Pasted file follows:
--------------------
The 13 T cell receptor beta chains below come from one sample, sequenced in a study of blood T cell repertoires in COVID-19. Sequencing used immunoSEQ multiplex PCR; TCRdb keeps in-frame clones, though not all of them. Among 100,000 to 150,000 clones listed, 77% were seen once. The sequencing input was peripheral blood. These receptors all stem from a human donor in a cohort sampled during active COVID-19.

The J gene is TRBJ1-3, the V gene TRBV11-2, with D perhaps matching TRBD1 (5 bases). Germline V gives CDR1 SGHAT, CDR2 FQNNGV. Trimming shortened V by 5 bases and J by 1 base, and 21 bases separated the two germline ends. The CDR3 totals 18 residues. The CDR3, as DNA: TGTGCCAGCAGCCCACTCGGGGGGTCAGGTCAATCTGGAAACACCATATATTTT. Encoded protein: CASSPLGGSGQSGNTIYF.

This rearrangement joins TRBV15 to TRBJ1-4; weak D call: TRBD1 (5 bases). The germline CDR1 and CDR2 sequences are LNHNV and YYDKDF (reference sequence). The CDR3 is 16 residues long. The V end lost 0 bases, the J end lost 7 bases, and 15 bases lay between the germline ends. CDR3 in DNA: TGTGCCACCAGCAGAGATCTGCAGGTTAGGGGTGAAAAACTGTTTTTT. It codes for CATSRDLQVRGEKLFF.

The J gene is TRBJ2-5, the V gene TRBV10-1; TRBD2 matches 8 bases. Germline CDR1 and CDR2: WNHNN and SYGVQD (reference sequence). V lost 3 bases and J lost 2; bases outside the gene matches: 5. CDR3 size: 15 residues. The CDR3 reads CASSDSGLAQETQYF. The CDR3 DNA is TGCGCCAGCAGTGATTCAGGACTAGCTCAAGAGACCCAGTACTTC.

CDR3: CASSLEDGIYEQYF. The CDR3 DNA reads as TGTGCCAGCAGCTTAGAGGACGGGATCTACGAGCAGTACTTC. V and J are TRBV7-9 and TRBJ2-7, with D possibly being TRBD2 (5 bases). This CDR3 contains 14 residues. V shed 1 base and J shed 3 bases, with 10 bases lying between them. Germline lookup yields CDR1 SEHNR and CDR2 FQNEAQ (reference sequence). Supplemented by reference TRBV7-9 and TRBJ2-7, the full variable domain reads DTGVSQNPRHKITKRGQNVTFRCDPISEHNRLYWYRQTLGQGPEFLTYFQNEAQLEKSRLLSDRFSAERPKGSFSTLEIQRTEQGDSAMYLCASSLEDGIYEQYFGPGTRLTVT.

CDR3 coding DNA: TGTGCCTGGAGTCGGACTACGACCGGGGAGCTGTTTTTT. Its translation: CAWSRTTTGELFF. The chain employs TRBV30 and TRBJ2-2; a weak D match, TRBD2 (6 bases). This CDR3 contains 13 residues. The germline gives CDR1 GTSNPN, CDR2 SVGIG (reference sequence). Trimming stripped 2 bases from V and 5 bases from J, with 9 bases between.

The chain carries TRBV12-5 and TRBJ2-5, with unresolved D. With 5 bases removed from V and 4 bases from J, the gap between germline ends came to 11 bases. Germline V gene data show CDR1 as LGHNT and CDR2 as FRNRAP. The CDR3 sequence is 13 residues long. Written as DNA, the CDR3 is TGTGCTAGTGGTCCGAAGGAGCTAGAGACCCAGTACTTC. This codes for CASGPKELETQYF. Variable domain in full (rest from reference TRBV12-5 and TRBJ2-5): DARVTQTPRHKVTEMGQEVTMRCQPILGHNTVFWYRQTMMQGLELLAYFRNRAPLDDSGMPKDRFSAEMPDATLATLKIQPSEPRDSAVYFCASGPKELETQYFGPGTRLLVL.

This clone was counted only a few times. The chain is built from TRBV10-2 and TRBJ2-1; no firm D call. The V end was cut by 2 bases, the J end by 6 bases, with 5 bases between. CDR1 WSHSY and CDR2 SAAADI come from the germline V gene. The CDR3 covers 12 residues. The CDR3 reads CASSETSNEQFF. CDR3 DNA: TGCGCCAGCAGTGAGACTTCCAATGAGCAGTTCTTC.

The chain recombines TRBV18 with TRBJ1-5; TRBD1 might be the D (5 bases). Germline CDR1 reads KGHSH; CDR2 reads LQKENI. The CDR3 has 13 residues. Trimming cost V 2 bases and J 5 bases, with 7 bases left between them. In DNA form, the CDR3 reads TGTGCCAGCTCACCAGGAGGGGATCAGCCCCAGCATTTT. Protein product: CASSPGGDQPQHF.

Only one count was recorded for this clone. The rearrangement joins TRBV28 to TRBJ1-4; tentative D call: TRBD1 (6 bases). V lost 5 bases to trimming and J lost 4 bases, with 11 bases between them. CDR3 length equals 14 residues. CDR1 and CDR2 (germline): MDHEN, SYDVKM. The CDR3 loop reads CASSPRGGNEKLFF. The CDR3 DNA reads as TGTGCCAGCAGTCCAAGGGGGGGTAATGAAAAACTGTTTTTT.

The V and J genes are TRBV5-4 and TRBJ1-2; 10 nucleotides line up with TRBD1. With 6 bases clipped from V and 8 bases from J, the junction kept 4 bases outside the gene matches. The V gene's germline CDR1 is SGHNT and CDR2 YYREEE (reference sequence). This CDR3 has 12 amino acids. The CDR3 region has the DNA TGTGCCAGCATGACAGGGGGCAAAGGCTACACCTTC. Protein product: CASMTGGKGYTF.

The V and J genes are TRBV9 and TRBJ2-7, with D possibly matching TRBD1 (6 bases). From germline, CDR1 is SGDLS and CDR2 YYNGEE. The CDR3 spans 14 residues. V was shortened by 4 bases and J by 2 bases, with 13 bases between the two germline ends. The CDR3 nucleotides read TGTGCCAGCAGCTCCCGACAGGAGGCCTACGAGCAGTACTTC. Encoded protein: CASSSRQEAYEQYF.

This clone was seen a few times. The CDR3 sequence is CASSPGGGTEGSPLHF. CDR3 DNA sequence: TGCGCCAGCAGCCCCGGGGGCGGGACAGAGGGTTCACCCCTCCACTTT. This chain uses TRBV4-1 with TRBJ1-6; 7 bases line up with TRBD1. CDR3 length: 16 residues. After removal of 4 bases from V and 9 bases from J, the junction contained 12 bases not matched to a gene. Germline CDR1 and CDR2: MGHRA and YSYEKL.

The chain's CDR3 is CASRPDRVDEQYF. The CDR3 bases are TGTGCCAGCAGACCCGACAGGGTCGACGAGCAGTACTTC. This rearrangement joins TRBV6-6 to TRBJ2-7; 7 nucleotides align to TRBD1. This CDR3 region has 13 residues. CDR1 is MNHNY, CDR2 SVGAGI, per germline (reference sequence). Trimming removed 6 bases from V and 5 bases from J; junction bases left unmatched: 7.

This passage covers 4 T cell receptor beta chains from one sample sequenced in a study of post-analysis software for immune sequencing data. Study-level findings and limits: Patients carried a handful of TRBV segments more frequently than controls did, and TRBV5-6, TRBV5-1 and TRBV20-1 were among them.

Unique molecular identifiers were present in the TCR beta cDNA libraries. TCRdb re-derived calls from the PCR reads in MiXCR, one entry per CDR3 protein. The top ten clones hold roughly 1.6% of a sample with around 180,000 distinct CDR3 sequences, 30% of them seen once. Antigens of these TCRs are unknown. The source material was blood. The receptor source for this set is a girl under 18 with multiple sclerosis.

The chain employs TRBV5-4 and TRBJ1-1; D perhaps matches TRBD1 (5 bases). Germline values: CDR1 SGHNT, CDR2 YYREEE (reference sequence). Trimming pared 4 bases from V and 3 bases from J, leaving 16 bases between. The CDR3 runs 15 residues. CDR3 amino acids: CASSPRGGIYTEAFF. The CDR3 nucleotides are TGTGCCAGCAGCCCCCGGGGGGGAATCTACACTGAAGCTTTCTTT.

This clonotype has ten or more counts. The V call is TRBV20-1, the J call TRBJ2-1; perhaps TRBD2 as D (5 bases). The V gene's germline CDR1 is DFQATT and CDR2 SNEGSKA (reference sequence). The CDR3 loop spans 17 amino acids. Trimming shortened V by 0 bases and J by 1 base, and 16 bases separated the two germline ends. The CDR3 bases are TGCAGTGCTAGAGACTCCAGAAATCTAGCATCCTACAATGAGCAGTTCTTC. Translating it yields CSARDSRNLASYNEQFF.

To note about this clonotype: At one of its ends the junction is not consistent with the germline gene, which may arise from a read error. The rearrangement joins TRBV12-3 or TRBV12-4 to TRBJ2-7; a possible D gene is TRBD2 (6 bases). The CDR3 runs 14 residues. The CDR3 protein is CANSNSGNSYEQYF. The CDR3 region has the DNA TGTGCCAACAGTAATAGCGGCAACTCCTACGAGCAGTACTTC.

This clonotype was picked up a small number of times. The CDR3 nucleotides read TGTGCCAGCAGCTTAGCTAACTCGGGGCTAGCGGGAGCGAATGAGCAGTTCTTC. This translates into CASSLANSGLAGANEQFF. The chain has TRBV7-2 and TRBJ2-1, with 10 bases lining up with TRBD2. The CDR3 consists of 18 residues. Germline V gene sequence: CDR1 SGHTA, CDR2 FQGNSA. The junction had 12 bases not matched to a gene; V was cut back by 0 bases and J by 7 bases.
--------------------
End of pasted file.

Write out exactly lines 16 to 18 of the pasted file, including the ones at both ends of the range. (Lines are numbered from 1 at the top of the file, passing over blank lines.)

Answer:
Unique molecular identifiers were present in the TCR beta cDNA libraries. TCRdb re-derived calls from the PCR reads in MiXCR, one entry per CDR3 protein. The top ten clones hold roughly 1.6% of a sample with around 180,000 distinct CDR3 sequences, 30% of them seen once. Antigens of these TCRs are unknown. The source material was blood. The receptor source for this set is a girl under 18 with multiple sclerosis.

The chain employs TRBV5-4 and TRBJ1-1; D perhaps matches TRBD1 (5 bases). Germline values: CDR1 SGHNT, CDR2 YYREEE (reference sequence). Trimming pared 4 bases from V and 3 bases from J, leaving 16 bases between. The CDR3 runs 15 residues. CDR3 amino acids: CASSPRGGIYTEAFF. The CDR3 nucleotides are TGTGCCAGCAGCCCCCGGGGGGGAATCTACACTGAAGCTTTCTTT.

This clonotype has ten or more counts. The V call is TRBV20-1, the J call TRBJ2-1; perhaps TRBD2 as D (5 bases). The V gene's germline CDR1 is DFQATT and CDR2 SNEGSKA (reference sequence). The CDR3 loop spans 17 amino acids. Trimming shortened V by 0 bases and J by 1 base, and 16 bases separated the two germline ends. The CDR3 bases are TGCAGTGCTAGAGACTCCAGAAATCTAGCATCCTACAATGAGCAGTTCTTC. Translating it yields CSARDSRNLASYNEQFF.